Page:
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Modes: An Analogy
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The concept of modes is sometimes difficult to understand, so let me pass along an analogy that will help. Imagine a shopping mall that has a wide, open central area that all the shops open onto. An announcement comes over the PA system informing people that the mall is now closed;
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please make your way to the exit. Shoppers begin to make their way to the doors, but some wander from store to store, window-shopping along the way, whereas others take a relatively straight route to the exit. The result is that some shoppers take longer than others to exit the mall because there are different modes. Now consider a mall that has a single, very narrow corridor that is only as wide as a person s shoulders. Now when the announcement comes, everyone heads for the exit, but they must form a single-file line and head out in an orderly fashion. If you understand the difference between these two examples, you understand single- versus multimode fiber. The first example represents multimode; the second represents single mode.
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The first of these is multimode fiber, which arrived in a variety of different forms. Multimode fiber bears that name because it enables more than a single mode or ray of light to be carried through the fiber simultaneously because of the relatively wide core diameter that characterizes the fiber. Although the dispersion that potentially results from this phenomenon can be a problem, multimode fiber has its advantages. For one thing, it is far easier to couple the relatively wide and forgiving end of a multimode fiber to a light source than that of the much narrower single-mode fiber. It is also significantly less expensive to manufacture (and purchase) and relies on LEDs and inexpensive receivers rather than the more expensive laser diodes and ultra-sensitive receiver devices. However, advancements in technology have caused the use of multimode fiber to fall out of favor; single-mode is far more commonly used today. Multimode fiber is manufactured in two forms: step-index fiber and graded-index fiber. We will examine each in turn. Multimode Step-Index Fiber In step-index fiber, the index of refraction of the core is slightly higher than the index of refraction of the cladding. Remember that the higher the refractive index, the slower the signal travels through the medium. Thus, in step-index fiber, any light that escapes into the cladding because it enters the core at too oblique an angle will actually travel slightly faster in the cladding (assuming it does not escape altogether) than it would if it traveled in the core. Of course, any rays that are reflected repeatedly as they traverse the core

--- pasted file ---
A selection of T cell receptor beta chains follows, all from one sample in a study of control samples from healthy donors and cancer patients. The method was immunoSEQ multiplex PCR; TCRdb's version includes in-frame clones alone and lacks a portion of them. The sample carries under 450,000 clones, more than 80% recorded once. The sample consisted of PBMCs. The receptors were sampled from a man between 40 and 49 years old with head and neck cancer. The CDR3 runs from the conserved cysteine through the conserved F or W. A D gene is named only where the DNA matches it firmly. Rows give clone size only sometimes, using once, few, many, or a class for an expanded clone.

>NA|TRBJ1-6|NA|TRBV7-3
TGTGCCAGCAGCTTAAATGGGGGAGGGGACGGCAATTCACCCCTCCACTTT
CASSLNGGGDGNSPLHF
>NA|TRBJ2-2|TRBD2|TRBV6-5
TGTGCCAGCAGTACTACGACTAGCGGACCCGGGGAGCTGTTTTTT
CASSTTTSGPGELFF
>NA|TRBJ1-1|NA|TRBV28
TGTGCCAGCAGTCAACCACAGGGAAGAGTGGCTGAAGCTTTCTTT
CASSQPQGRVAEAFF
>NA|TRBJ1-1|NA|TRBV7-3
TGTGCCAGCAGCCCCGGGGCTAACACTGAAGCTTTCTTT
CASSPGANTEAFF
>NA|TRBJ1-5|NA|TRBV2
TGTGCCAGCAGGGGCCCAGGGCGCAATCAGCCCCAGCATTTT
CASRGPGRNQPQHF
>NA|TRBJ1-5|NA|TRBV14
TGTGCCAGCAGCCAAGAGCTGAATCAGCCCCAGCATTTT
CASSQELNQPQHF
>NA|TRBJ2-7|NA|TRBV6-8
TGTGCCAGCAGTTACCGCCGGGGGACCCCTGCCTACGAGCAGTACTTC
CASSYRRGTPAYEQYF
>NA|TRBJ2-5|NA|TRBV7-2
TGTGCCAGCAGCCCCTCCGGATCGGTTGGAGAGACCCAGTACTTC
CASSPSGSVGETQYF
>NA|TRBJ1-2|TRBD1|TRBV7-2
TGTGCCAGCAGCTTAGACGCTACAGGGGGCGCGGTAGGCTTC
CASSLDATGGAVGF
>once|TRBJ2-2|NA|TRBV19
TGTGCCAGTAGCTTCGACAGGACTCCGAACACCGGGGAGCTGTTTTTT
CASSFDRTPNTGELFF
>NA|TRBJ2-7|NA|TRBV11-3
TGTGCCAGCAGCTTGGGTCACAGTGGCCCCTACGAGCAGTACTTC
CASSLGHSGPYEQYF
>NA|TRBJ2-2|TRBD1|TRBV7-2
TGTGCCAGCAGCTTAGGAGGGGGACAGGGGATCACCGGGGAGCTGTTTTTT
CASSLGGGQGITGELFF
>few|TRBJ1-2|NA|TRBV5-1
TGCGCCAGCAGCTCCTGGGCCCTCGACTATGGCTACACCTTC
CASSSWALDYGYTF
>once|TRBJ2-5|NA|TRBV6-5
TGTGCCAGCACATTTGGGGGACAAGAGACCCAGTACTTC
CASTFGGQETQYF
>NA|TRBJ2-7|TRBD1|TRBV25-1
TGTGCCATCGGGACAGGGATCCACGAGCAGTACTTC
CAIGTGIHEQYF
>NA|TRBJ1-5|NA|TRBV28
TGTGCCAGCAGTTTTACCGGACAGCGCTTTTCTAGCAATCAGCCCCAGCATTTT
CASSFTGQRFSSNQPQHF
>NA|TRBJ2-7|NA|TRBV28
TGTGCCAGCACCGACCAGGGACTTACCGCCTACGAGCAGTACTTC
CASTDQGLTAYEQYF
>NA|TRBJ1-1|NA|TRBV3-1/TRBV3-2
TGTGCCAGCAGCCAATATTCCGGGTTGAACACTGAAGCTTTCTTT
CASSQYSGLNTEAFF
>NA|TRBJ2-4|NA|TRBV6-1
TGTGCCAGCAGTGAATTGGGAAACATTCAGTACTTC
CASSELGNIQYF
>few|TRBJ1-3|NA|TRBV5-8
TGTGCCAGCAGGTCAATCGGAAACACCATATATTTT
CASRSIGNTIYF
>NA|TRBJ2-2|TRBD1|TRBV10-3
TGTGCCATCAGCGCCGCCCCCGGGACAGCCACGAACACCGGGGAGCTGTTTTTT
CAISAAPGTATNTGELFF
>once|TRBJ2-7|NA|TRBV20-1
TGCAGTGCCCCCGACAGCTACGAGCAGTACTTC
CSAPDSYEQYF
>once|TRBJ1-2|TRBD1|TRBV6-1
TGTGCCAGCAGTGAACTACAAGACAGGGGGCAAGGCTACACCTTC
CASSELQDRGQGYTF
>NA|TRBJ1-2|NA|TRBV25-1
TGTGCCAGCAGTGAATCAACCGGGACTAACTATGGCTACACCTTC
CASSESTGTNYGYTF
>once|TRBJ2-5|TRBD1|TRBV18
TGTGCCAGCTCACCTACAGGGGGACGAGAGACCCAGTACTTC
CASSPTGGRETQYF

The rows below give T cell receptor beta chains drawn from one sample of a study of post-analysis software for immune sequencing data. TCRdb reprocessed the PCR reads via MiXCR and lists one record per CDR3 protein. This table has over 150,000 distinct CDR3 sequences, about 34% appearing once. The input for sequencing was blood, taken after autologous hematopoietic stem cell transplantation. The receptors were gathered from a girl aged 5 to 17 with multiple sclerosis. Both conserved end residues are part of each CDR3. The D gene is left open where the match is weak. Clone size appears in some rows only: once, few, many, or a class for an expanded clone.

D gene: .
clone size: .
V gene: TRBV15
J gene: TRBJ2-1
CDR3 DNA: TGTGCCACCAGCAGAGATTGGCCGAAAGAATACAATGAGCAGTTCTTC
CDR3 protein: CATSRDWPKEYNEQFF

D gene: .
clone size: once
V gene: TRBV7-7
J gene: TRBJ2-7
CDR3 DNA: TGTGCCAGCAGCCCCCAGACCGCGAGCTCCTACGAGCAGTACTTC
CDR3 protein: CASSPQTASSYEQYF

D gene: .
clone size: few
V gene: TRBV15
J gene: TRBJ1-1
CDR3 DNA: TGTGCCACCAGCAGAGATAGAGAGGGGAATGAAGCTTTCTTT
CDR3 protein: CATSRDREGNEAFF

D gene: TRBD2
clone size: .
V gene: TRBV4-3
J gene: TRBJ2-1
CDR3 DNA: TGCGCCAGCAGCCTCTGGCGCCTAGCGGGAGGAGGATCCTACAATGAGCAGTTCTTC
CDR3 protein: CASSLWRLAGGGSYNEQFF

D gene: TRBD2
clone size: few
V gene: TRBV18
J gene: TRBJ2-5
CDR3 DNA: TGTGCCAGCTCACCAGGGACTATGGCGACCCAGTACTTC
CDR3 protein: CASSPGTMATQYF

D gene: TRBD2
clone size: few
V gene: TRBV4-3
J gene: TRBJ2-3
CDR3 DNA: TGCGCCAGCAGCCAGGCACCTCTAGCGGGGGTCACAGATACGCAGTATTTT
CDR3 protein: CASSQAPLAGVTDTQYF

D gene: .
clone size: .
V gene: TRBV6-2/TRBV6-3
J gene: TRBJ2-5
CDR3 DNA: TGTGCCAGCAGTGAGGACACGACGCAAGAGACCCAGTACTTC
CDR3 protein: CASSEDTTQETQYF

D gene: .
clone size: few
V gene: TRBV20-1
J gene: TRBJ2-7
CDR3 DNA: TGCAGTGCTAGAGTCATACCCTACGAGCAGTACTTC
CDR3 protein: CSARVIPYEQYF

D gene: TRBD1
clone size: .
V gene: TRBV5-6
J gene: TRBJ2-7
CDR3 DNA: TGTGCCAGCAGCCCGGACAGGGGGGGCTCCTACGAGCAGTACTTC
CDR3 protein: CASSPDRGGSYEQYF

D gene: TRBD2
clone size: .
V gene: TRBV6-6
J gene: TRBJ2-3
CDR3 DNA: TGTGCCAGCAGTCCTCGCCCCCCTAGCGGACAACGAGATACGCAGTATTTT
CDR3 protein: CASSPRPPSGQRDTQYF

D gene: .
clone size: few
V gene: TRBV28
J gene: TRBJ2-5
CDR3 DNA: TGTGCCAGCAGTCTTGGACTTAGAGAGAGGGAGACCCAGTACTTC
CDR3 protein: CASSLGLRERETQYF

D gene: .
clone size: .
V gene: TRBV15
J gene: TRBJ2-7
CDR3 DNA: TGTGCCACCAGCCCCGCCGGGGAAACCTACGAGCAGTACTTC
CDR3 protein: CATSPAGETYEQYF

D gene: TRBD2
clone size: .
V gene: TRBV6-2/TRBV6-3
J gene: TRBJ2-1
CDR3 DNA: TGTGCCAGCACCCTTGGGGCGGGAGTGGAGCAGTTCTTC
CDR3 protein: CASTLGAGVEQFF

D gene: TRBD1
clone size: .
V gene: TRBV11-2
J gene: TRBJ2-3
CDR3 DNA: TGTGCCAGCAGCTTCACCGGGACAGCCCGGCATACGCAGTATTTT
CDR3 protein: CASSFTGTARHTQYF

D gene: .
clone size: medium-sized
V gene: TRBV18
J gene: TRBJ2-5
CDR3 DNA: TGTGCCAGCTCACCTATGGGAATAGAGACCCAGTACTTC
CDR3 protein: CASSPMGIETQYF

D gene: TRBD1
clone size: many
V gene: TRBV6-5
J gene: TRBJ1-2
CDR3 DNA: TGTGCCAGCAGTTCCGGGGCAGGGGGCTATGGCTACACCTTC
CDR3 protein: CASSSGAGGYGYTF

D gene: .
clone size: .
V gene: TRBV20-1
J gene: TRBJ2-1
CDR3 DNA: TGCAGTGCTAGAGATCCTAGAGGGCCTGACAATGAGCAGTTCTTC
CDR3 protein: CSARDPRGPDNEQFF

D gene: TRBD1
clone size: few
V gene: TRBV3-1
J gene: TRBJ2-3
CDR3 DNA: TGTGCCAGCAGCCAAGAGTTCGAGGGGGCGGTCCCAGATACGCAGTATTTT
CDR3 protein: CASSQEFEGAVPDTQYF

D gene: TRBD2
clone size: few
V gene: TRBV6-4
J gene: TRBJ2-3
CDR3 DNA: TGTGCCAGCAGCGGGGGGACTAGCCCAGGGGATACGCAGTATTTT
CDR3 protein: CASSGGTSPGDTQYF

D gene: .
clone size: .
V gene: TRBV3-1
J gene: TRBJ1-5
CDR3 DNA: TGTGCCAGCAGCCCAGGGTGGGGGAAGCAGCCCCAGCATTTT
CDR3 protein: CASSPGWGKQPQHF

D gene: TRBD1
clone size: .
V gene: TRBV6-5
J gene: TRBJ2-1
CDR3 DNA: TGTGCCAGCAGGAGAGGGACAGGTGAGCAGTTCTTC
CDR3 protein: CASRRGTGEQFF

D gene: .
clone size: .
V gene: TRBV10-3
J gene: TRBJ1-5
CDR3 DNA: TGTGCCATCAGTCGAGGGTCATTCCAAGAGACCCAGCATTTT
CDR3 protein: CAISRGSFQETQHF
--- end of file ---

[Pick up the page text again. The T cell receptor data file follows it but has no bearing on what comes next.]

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also take longer to reach the receiver, resulting in a dispersed signal that causes problems for the receiver at the other end. Clearly, this phenomenon is undesirable; for that reason, graded-index fiber was developed. Multimode Graded-Index Fiber Because of the dispersion that is inherent in the use of step-index fiber, optical engineers created graded index fiber as a way to overcome the signal degradation that occurred. In graded-index fiber, the refractive index of the core actually decreases from the center of the fiber outward. In other words, the refractive index at the center of the core is higher than the refractive index at the edge of the core. The result of this rather clever design is that as light enters the core at multiple angles and travels from the center of the core outward, it is actually accelerated at the edge and slowed down near the center, causing most of the light to arrive at roughly the same time. Thus, graded-index fiber helps to overcome the dispersion problems associated with step-index multimode fiber. Light that enters this type of fiber does not travel in a straight line, but rather follows a parabolic path, with all rays arriving at the receiver at more or less the same time. Graded-index fiber typically has a core diameter of 50 to 62.5 microns, with a cladding diameter of 125 microns. Some variations exist; at least one form of multimode graded-index has a core diameter of 85 microns, somewhat larger than those described. Furthermore, the actual thickness of the cladding is important. If it is thinner than 20 microns, light begins to seep out, causing additional problems for signal propagation. Graded-index fiber was commonly used in telecommunications applications until the late 1980s. Even though graded-index fiber is significantly better than step-index fiber, it is still multimode fiber and does not eliminate the problems inherent in being multimode. Thus was born the next generation of optical fiber: single-mode.
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